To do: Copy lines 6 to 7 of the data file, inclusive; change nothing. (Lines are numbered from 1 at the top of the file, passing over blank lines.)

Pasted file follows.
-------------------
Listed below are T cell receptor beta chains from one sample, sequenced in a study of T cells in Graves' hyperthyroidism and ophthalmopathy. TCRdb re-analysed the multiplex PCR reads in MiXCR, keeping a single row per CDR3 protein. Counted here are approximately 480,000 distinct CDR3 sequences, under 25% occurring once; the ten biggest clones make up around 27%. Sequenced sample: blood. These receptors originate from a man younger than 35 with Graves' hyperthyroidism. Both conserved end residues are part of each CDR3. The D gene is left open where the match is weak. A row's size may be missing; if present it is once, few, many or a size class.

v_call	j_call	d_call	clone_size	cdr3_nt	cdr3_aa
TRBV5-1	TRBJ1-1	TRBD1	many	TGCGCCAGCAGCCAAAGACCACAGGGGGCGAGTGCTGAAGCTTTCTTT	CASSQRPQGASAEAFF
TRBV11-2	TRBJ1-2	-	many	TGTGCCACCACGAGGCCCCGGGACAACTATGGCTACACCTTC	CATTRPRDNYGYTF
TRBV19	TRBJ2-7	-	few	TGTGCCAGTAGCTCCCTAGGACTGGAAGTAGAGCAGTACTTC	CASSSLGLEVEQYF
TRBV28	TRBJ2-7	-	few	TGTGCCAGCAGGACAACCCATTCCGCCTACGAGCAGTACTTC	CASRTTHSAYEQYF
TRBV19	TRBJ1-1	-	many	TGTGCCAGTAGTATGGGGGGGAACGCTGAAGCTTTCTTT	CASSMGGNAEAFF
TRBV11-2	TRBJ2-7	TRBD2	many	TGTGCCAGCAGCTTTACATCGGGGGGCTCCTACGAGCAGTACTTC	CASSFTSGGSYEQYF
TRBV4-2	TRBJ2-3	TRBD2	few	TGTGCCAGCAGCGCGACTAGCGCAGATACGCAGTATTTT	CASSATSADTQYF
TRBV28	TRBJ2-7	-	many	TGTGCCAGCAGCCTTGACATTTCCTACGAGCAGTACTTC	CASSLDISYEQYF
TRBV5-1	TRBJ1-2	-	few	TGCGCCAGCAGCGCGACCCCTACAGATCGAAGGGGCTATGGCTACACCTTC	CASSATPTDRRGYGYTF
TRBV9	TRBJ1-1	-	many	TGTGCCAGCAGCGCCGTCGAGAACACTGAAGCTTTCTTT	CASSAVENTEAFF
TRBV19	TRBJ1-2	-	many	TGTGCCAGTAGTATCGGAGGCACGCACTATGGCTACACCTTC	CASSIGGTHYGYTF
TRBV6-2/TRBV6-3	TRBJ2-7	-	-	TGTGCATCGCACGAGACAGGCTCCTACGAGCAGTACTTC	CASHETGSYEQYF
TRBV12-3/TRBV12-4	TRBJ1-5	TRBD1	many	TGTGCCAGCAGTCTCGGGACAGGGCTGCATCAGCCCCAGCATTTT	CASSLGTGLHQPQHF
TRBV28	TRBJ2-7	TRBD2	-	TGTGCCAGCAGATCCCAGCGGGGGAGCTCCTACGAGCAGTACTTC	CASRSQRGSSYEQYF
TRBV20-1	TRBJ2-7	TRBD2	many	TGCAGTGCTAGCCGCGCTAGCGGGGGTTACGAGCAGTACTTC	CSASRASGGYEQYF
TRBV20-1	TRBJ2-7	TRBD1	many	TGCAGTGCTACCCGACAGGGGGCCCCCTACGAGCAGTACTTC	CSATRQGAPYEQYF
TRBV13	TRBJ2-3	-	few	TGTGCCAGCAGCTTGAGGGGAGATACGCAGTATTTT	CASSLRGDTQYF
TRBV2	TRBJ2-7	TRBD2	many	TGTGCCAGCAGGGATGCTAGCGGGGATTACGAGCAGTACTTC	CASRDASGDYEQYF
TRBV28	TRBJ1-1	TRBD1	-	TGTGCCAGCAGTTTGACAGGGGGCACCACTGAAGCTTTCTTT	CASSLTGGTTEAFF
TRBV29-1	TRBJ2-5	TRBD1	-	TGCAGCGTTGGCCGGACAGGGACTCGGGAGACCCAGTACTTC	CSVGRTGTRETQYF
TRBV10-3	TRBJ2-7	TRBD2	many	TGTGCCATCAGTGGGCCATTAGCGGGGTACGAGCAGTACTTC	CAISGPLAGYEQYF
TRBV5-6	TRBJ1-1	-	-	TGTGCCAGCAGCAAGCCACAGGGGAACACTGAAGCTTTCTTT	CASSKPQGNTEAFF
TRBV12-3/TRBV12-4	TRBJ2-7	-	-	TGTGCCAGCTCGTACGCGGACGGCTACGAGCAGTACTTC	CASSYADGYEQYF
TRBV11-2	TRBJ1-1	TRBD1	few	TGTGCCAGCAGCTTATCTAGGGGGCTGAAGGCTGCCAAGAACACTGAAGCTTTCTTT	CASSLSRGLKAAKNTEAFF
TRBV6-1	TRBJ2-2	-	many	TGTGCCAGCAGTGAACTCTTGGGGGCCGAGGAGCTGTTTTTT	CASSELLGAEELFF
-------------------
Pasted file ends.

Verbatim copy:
TRBV28	TRBJ2-7	-	few	TGTGCCAGCAGGACAACCCATTCCGCCTACGAGCAGTACTTC	CASRTTHSAYEQYF
TRBV19	TRBJ1-1	-	many	TGTGCCAGTAGTATGGGGGGGAACGCTGAAGCTTTCTTT	CASSMGGNAEAFF